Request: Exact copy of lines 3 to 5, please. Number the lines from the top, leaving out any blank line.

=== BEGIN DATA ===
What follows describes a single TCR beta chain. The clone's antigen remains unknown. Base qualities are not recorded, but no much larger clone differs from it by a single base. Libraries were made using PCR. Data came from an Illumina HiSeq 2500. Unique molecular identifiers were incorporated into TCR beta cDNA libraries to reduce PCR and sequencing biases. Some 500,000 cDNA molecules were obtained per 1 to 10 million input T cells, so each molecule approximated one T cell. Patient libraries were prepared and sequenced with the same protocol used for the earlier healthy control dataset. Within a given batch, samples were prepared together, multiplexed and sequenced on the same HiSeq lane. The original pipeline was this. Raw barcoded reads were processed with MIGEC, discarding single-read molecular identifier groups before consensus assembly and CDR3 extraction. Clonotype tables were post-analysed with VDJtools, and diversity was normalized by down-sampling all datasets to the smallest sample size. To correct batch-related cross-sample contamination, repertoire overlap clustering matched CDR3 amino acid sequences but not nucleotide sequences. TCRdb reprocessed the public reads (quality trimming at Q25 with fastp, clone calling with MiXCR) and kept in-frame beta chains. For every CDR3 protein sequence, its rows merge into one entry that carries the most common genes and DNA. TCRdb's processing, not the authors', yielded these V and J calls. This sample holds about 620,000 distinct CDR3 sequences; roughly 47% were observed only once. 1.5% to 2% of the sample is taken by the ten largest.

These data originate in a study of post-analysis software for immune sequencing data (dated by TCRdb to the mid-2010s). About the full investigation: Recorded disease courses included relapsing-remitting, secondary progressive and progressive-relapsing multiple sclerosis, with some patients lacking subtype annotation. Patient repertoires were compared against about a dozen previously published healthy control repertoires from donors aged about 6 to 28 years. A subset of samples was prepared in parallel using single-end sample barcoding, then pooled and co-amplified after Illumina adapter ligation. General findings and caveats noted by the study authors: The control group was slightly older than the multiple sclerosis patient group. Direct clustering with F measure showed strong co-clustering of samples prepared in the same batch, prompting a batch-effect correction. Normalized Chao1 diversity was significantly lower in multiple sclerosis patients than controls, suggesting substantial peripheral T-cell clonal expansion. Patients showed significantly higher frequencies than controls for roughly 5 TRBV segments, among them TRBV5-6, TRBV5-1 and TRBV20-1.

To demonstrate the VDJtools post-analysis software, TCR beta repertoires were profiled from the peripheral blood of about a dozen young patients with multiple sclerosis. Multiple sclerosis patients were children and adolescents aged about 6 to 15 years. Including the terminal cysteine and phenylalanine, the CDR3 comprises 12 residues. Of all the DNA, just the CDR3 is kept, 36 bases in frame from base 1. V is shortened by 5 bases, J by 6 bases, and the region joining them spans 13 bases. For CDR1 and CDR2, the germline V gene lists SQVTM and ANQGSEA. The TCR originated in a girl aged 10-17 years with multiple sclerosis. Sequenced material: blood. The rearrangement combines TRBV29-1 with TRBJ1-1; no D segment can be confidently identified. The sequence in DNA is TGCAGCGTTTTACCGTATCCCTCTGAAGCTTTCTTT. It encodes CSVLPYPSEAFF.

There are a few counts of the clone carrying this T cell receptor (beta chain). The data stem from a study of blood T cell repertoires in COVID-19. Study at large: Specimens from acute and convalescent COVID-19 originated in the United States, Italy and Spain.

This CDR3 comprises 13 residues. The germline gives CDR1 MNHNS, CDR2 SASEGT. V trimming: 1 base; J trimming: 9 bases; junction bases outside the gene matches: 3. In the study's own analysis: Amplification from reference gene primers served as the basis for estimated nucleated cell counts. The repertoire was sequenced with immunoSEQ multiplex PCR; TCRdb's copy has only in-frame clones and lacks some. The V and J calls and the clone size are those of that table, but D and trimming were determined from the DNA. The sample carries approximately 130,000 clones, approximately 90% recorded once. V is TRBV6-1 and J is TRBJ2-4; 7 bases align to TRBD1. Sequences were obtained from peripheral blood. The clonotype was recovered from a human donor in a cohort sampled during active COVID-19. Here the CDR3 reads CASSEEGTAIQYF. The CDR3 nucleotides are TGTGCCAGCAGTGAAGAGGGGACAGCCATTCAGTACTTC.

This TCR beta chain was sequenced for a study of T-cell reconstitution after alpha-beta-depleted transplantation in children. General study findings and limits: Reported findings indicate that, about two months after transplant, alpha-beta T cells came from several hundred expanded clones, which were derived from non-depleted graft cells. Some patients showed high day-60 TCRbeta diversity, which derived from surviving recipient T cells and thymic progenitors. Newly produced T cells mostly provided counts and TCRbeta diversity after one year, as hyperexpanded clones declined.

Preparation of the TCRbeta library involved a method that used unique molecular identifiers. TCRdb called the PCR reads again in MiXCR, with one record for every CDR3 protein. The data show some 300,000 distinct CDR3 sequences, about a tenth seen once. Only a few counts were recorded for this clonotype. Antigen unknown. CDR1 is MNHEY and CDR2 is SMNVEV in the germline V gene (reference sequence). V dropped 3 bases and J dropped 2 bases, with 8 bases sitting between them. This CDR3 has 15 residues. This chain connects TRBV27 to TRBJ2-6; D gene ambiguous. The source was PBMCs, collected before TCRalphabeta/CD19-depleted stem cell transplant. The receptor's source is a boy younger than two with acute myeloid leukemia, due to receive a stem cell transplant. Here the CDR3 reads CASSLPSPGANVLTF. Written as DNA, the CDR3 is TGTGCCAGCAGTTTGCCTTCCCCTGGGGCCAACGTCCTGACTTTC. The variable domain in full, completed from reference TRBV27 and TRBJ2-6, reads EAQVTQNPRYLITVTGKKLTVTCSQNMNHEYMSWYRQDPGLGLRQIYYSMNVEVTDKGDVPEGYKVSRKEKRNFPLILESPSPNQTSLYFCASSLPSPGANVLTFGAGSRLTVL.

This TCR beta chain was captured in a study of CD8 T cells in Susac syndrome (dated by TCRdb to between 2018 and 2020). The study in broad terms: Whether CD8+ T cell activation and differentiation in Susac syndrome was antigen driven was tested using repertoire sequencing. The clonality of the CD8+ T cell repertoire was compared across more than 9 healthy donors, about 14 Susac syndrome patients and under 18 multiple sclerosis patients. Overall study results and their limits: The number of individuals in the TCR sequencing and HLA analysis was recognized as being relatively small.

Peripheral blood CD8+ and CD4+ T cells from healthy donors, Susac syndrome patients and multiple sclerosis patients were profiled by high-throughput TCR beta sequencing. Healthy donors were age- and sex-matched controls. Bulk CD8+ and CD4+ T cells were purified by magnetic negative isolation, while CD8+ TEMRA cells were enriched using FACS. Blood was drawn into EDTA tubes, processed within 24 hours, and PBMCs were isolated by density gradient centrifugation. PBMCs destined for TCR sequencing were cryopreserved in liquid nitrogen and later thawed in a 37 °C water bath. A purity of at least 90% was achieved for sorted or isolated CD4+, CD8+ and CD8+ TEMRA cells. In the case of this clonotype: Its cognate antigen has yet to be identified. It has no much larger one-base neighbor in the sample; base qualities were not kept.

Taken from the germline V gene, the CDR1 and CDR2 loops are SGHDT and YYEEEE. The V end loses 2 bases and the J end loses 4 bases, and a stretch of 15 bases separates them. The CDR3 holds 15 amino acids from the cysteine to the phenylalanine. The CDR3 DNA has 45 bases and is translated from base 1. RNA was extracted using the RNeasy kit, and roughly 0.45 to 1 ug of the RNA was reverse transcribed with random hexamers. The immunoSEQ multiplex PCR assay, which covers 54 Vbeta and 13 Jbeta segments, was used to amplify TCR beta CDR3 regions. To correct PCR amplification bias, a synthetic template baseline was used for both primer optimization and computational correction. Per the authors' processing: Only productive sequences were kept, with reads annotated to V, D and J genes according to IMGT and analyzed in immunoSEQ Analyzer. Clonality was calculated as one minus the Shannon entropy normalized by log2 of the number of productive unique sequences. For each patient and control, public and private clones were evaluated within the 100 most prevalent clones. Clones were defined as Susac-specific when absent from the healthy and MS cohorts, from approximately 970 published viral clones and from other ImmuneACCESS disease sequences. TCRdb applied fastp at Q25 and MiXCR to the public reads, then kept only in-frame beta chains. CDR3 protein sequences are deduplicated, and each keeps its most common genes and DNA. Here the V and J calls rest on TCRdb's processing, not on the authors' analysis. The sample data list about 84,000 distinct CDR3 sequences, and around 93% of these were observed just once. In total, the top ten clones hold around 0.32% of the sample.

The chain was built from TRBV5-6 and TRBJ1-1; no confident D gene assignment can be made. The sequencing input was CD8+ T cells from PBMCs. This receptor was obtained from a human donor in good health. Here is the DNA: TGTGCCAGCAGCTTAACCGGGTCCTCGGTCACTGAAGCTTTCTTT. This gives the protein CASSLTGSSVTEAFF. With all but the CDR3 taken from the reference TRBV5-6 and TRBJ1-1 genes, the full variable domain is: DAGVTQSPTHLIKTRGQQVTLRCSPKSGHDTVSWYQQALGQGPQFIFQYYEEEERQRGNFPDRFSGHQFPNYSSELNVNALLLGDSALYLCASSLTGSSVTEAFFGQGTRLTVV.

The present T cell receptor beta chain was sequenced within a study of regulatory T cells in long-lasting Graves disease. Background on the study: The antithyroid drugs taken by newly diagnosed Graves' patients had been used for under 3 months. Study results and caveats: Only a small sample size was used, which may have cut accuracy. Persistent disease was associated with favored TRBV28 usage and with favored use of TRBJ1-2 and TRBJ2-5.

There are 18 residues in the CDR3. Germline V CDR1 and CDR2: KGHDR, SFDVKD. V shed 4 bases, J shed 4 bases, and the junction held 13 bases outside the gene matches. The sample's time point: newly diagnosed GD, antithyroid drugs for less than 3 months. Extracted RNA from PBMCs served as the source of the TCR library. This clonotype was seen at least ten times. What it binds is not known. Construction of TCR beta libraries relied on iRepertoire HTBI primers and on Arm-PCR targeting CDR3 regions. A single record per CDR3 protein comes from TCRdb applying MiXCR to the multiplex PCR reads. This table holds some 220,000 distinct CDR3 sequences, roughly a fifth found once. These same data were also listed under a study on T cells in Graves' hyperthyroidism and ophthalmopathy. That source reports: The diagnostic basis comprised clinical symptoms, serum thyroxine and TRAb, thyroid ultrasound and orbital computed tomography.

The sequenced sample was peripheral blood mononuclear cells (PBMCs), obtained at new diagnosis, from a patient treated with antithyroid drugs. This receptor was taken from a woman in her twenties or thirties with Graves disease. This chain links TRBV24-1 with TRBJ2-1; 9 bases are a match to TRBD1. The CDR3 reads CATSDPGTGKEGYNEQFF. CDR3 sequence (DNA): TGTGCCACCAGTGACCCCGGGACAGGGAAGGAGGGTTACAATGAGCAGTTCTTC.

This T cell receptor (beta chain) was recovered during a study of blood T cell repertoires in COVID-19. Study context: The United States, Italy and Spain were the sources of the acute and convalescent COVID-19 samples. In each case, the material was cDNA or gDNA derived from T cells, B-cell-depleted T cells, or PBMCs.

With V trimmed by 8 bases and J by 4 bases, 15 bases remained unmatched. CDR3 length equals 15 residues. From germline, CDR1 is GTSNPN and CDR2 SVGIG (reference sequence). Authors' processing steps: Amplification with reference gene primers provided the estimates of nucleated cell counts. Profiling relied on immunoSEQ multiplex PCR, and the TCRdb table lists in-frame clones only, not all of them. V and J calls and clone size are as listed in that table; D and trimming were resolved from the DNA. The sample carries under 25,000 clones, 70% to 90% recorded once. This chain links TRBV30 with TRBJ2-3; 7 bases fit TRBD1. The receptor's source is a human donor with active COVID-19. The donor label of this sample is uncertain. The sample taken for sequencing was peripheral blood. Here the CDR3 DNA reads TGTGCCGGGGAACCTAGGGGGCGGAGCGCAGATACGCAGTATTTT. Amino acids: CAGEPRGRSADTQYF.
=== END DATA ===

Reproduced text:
To demonstrate the VDJtools post-analysis software, TCR beta repertoires were profiled from the peripheral blood of about a dozen young patients with multiple sclerosis. Multiple sclerosis patients were children and adolescents aged about 6 to 15 years. Including the terminal cysteine and phenylalanine, the CDR3 comprises 12 residues. Of all the DNA, just the CDR3 is kept, 36 bases in frame from base 1. V is shortened by 5 bases, J by 6 bases, and the region joining them spans 13 bases. For CDR1 and CDR2, the germline V gene lists SQVTM and ANQGSEA. The TCR originated in a girl aged 10-17 years with multiple sclerosis. Sequenced material: blood. The rearrangement combines TRBV29-1 with TRBJ1-1; no D segment can be confidently identified. The sequence in DNA is TGCAGCGTTTTACCGTATCCCTCTGAAGCTTTCTTT. It encodes CSVLPYPSEAFF.

There are a few counts of the clone carrying this T cell receptor (beta chain). The data stem from a study of blood T cell repertoires in COVID-19. Study at large: Specimens from acute and convalescent COVID-19 originated in the United States, Italy and Spain.

This CDR3 comprises 13 residues. The germline gives CDR1 MNHNS, CDR2 SASEGT. V trimming: 1 base; J trimming: 9 bases; junction bases outside the gene matches: 3. In the study's own analysis: Amplification from reference gene primers served as the basis for estimated nucleated cell counts. The repertoire was sequenced with immunoSEQ multiplex PCR; TCRdb's copy has only in-frame clones and lacks some. The V and J calls and the clone size are those of that table, but D and trimming were determined from the DNA. The sample carries approximately 130,000 clones, approximately 90% recorded once. V is TRBV6-1 and J is TRBJ2-4; 7 bases align to TRBD1. Sequences were obtained from peripheral blood. The clonotype was recovered from a human donor in a cohort sampled during active COVID-19. Here the CDR3 reads CASSEEGTAIQYF. The CDR3 nucleotides are TGTGCCAGCAGTGAAGAGGGGACAGCCATTCAGTACTTC.